We came off the mountain sometime late November. The train ride North was uneventful, until we reached the rail yards of Epinal. Boxcar door was flung open, and we saw our first indication of violence. A hospital train heading south clocked by slowly. Inside men with bloody bandages gazed back at us. No shouts or waves, just the interchange of young men, those who had seen Hell and those who were the newly innocent. We detrained, set out in armored column headed for Black Forest area. In ditches along the way bodies in German uniform sprawled, hobnail boots askew. I remember clattering over cobblestone streets of Strasbourg, the Germans no doubt watching us from across the Rhine. Made our way further, to the outskirts of Ober-Auterbach, a small village with the Siegfried line just beyond. German engineers had spent almost ten years making this into an impenetrable area, with deep bunkers underground, in answer to the MAGINOT LINE; We did foxhole duty on the approaches to this particular village – flairs at night – no firing. Relieved at 5 a.m. (Dec. 16, ’44) I bed down in straw only to be roused minutes later with “Come on, let’s go, orders to take the town, we’re moving up to the front.” (Oh sure, nothing to it) Bleary eyed we wait in a trench as the first light of dawn appears. 7 a.m. – whistle blows – we clamber out – about a hundred or more of us. We fall into a long skirmish line, walking through the morning mist, the only sound the swishing of boots over dewy meadow grass. The fog is lifting, we can see the village now. Suddenly, a rattle of machine gun, we trot forward, throw ourselves to the ground, rise again. The tension is broken. Reaching the edge now, running, sweating, firing blindly into windows and wine cellars. Shouting now to encourage ourselves. I find I have no hesitation in pulling the trigger. Alleyways, courtyards with geese and chicken fluttering wildly at our intrusion. The homes are empty of furnishings. The town is deserted. Only the Germans on a slope overlooking the town are witness to this amateurish charge by green troops. They pick us off with sniper fire. At one point my rifle became clogged with mud and refuses to fire. And then I did the damnedest thing. With no cover whatsoever I lay in a shallow furrow of open field calmly disassembling my rifle and cleaning its parts with a toothbrush, only vaguely conscious of tracer bullets that whine overhead. God must have been on my shoulder that day. I make my way to a cellar entrance. Some guys in there I knew. We spent the afternoon pulling in through cellar windows those wounded who had crawled their way to us. I remember placing a duckboard down over the wet floor, carrying a young kid onto it, comforting him with, “It’s all O.K. now, you’ll be going home now”, he was shivering with shock and rear full of shrapnel. Doc’ Savage bragging that the dumb bastard had missed him, his canteen riddled with bullet holes. And then it happened. A minute of reel that stays imprinted in my mind, like a candid camera gone crazy. I had been talking to a guy I didn’t know, he broke off conversation to step out into the cellar entranceway, climbed 3 steps to ground level, and immediately a shell burst at his feet. A scream, his body tossed back upon me, his rifle clattering down the steps. Unbelieving, wild-eyed, I bellowed for “Medic, Medic”! Took him ten seconds to die, his chest stopped heaving, eyes rolled back. He was my age, only 20. I’ll never forget it, or the fact that I’ve had an extra 40 years of life.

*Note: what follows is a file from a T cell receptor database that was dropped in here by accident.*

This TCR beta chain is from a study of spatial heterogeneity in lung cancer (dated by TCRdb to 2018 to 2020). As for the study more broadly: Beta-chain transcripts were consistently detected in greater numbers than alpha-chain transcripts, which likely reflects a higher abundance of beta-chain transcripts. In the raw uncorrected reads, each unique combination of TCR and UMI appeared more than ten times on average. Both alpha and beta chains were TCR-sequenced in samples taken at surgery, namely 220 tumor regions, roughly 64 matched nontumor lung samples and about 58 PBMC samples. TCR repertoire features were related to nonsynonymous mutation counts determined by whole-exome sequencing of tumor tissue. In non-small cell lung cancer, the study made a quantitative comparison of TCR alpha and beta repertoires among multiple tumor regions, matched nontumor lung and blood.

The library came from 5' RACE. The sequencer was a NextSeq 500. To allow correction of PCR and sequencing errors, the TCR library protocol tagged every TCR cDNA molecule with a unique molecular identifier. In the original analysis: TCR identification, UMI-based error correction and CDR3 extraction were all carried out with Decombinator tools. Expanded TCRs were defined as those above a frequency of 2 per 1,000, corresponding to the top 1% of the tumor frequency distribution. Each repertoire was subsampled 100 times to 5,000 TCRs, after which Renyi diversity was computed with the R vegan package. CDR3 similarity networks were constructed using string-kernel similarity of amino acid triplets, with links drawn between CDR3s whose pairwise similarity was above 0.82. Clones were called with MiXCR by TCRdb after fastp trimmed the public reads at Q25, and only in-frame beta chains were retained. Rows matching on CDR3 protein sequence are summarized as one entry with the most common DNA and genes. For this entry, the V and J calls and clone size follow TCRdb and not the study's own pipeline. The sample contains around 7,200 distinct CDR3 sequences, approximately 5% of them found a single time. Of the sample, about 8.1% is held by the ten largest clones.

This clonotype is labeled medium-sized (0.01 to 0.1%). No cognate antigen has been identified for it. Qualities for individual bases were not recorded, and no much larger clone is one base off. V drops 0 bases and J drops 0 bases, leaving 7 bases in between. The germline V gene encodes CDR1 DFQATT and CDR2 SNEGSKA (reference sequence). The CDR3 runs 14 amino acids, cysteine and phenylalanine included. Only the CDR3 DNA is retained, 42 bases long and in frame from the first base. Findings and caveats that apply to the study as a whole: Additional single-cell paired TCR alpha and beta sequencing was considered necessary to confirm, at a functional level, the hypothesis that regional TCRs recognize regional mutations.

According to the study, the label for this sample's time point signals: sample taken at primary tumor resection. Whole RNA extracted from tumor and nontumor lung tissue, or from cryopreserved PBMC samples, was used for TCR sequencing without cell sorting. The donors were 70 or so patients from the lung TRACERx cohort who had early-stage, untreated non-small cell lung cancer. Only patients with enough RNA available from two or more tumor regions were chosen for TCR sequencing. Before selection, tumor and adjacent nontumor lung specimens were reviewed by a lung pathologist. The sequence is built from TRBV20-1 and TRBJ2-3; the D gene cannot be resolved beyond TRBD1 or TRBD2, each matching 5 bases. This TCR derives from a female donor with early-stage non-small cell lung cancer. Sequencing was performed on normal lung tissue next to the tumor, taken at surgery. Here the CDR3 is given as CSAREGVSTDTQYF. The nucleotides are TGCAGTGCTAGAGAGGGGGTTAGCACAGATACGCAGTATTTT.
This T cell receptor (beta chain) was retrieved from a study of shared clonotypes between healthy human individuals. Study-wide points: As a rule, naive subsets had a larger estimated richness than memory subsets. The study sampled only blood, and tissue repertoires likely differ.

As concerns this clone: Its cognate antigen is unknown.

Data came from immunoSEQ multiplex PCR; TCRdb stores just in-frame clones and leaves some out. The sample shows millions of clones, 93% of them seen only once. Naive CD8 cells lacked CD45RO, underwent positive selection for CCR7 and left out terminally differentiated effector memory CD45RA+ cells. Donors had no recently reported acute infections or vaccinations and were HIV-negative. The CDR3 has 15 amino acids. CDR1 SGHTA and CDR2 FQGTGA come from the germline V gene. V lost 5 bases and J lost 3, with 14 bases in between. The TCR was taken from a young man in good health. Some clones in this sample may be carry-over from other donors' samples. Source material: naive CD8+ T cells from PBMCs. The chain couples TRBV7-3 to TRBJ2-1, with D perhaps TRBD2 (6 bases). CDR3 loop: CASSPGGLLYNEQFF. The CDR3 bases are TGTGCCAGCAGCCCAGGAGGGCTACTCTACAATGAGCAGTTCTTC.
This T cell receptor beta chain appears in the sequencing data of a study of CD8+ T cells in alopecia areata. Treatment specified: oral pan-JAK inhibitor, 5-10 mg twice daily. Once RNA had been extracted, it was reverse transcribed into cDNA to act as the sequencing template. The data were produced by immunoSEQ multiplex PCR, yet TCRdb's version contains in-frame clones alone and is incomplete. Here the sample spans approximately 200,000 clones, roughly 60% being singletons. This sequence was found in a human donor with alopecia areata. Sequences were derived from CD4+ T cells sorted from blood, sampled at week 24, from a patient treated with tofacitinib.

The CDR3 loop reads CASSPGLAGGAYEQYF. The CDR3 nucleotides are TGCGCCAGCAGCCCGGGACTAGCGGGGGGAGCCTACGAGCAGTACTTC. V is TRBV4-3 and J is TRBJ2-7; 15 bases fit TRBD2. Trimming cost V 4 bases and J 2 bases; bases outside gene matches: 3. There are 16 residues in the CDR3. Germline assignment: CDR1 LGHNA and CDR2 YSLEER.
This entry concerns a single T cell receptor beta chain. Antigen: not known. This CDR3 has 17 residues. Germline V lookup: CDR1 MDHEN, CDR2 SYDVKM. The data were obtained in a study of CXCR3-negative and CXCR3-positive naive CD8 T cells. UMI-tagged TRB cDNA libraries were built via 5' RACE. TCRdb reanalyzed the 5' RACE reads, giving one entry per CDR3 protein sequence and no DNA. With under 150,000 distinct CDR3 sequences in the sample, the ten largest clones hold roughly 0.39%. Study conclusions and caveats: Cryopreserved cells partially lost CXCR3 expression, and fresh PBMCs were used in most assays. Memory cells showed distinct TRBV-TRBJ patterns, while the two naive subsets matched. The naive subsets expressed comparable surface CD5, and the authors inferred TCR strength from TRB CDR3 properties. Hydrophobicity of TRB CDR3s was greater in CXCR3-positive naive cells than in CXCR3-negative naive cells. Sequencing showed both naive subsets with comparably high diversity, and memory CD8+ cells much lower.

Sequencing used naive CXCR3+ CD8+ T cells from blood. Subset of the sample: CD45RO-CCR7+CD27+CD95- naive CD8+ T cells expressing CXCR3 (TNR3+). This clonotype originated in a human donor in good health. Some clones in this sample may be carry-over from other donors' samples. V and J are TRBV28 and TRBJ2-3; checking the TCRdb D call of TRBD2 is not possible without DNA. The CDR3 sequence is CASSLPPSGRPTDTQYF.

Late winter afternoon, we have a plan (mine) to get back to our lines at dusk with just enough light to shield us and show us the way. We crawl over the body in the stairwell, go Indian fashion slithering through the mud, ducking behind houses. The firing had stopped. We came upon the main street, alight now with fire coming from windows, telegraph wires sagging, rubble everywhere. Picture us, silence except for crackling of fire, picking our way down the street, exposed certainly to the light. (Three of us, Lieppe and Petersen.) Street ends, continues as a muddy road. I’m in the lead. A barn is burning, red sky glows, shadows move suddenly behind haystack and tree trunk, we stop dead. Famous last words – I call out “Don’t shoot Joe, we’re Americans.” Silence and then the harsh babble of German all around us. Young kids with necklaces of bullets over camouflage capes surround us, submachine guns cradled in their arms. Our rifles are flung into the mud, hands probe our pockets for cigarettes. It is over. (I tried to tell Petersen we were going the wrong way!)

A few days later the three of us are sitting under guard in a railway car compartment. We are exhausted from lack of food and sleep. I stare out the window only dimly aware that the great river below us is the Rhone. We arrive at a temporary camp, a single barrack with some other American captives. I trade off my ring with a guard, for a loaf of bread, which is cut up into 35 pieces. Later none of us would be so charitable with each other. Prison and survival would change us.

It is Christmas Eve and the three of us are marched up to some sort of prison headquarters. The other two are quickly dispatched after some questioning. I am led in. At his desk a typical Hollywood model of villainy sits, monocle and all. He begins politely enough, but when I refuse to give any information, he thunders with authority, fist pounding the desktop. I repeat name, rank and serial number, according to the tenets of the Geneva conference. He rages, has the guard strip off my helmet and jacket, orders me to stand outside (at attention for 2 hours). It is bitter cold, snow is falling lightly. I stand under lamplight with a change of guard. Finally it dawns on me I really have nothing to tell this guy anyway. After about 45 minutes I make the guard understand, O.K. I’ll talk, and back inside I reveal the weaponry I trained with, what camps etc. (all common knowledge) and No, I did not know of an oil pipeline running up from Marseilles. The pompous bastard had proved his point and retrieved his ego. Hell of a way to spend Christmas Eve…